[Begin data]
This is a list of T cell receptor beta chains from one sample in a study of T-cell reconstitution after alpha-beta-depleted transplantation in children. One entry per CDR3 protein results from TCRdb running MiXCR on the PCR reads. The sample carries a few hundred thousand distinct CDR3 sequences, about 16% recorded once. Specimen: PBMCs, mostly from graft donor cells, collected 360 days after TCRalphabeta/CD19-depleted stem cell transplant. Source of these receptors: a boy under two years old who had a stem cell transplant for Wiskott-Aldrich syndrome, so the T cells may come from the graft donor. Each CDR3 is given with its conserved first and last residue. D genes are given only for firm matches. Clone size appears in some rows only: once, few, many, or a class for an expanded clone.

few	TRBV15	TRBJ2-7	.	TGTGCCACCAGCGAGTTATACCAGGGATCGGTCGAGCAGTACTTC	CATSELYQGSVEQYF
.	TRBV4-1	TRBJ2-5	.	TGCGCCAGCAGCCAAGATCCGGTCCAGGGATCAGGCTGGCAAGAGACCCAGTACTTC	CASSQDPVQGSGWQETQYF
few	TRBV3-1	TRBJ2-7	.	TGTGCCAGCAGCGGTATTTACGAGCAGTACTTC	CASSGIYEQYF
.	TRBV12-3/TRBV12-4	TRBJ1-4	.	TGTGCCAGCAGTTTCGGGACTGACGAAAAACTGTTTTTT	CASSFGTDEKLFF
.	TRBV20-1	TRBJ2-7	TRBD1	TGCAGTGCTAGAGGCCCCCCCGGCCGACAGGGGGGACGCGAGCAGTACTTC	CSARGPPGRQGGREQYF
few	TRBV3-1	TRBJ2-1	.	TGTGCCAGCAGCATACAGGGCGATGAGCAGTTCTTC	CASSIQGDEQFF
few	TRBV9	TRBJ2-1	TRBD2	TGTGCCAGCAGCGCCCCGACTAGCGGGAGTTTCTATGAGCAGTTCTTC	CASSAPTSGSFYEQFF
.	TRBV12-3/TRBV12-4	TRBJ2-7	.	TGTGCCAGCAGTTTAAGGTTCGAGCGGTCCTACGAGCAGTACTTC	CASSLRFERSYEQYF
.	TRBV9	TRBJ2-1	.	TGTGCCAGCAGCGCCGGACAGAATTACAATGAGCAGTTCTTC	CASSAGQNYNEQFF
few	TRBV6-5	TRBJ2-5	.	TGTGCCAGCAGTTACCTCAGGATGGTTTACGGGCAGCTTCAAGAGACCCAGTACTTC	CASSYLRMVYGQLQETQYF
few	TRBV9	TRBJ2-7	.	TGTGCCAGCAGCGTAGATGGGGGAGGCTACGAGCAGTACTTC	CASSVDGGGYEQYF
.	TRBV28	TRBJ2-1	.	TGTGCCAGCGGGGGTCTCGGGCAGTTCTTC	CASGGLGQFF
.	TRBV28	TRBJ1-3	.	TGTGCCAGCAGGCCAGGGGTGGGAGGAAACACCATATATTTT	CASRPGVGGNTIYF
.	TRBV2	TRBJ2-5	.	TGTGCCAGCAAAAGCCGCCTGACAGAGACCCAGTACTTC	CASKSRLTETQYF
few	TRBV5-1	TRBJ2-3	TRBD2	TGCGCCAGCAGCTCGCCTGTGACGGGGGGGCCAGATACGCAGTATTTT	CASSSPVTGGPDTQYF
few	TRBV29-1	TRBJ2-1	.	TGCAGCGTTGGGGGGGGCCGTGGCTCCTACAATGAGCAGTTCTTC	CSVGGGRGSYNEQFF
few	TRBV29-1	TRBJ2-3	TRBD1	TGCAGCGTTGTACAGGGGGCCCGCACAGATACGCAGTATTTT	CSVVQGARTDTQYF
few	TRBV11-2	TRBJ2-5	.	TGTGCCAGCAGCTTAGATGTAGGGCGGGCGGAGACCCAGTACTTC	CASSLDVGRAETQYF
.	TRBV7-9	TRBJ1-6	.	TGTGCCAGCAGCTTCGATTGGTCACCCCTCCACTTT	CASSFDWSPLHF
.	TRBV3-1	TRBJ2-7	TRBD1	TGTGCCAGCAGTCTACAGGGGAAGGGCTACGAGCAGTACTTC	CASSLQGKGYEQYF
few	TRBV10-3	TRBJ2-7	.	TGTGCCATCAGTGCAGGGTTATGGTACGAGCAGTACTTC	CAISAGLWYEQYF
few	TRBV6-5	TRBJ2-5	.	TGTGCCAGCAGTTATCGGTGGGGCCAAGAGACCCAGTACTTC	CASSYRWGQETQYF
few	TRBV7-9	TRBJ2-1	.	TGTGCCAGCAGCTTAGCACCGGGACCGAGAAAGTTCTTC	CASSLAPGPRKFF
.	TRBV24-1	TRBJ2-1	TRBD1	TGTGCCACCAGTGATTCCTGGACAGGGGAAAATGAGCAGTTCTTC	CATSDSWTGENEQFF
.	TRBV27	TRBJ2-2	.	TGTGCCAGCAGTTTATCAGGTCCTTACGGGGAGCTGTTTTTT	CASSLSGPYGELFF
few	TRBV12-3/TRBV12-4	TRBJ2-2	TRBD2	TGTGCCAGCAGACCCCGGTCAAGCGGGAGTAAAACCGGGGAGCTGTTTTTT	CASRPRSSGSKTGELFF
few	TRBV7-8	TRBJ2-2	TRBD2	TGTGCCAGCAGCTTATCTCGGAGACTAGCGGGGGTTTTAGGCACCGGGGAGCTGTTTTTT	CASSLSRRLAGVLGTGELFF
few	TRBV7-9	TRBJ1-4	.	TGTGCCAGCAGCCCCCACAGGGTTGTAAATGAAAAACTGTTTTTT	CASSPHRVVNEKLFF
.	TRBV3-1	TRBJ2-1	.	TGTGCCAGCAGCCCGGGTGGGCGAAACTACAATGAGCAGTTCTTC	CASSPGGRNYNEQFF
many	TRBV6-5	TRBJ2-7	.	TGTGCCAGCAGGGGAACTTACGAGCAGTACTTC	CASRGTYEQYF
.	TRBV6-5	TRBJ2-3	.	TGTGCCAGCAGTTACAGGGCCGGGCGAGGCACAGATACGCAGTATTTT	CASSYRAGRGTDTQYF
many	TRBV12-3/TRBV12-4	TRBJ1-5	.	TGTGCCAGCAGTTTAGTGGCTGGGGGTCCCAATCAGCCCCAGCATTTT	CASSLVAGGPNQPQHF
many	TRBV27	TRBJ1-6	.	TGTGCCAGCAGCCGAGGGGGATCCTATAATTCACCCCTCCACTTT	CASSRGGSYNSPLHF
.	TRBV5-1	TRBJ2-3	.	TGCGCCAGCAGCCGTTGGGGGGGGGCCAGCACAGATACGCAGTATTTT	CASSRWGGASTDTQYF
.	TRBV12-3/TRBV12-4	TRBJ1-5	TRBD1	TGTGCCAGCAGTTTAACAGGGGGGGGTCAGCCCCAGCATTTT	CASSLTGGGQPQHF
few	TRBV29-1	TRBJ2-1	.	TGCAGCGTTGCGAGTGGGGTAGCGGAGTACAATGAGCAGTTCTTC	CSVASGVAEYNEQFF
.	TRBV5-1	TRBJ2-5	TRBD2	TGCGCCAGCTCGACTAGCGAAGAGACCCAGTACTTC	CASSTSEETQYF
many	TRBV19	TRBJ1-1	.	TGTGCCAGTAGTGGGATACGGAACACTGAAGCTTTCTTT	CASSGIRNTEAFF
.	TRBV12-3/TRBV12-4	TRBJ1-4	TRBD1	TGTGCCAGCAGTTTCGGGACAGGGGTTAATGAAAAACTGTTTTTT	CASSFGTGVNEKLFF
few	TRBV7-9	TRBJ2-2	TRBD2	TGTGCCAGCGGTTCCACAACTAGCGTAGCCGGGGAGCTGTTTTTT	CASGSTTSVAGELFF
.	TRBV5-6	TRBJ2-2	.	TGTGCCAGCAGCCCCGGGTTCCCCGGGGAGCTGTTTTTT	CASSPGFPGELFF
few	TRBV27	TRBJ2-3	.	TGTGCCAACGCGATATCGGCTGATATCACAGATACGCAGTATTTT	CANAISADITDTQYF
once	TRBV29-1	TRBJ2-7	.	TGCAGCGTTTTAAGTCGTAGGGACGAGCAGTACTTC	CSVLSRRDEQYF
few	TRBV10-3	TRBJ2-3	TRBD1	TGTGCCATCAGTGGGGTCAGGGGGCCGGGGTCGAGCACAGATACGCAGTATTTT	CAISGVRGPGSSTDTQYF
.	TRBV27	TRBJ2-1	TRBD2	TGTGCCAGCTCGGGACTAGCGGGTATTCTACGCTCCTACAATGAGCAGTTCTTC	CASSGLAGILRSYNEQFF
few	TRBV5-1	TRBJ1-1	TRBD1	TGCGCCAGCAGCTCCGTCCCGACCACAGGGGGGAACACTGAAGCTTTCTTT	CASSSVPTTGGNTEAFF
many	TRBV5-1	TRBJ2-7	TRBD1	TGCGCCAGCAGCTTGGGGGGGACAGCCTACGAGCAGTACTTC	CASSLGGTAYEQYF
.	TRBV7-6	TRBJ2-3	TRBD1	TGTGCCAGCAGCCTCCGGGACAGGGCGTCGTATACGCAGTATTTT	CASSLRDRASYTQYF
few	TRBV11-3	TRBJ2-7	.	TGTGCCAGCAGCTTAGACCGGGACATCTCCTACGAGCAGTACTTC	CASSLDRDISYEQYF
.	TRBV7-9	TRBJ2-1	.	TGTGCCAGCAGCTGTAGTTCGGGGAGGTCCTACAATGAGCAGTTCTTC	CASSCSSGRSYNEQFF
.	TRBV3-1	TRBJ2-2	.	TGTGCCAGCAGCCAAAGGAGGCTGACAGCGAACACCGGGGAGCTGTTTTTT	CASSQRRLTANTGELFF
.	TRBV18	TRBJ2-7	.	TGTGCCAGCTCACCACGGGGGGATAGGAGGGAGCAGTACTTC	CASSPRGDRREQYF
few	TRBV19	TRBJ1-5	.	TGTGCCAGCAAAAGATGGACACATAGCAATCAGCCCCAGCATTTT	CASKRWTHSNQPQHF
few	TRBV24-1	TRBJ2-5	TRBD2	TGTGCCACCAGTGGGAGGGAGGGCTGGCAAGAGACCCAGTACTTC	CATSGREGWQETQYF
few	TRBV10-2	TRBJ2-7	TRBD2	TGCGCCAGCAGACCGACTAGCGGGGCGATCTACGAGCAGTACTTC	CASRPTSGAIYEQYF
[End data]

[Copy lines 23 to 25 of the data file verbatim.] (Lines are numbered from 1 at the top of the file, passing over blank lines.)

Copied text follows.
few	TRBV6-5	TRBJ2-5	.	TGTGCCAGCAGTTATCGGTGGGGCCAAGAGACCCAGTACTTC	CASSYRWGQETQYF
few	TRBV7-9	TRBJ2-1	.	TGTGCCAGCAGCTTAGCACCGGGACCGAGAAAGTTCTTC	CASSLAPGPRKFF
.	TRBV24-1	TRBJ2-1	TRBD1	TGTGCCACCAGTGATTCCTGGACAGGGGAAAATGAGCAGTTCTTC	CATSDSWTGENEQFF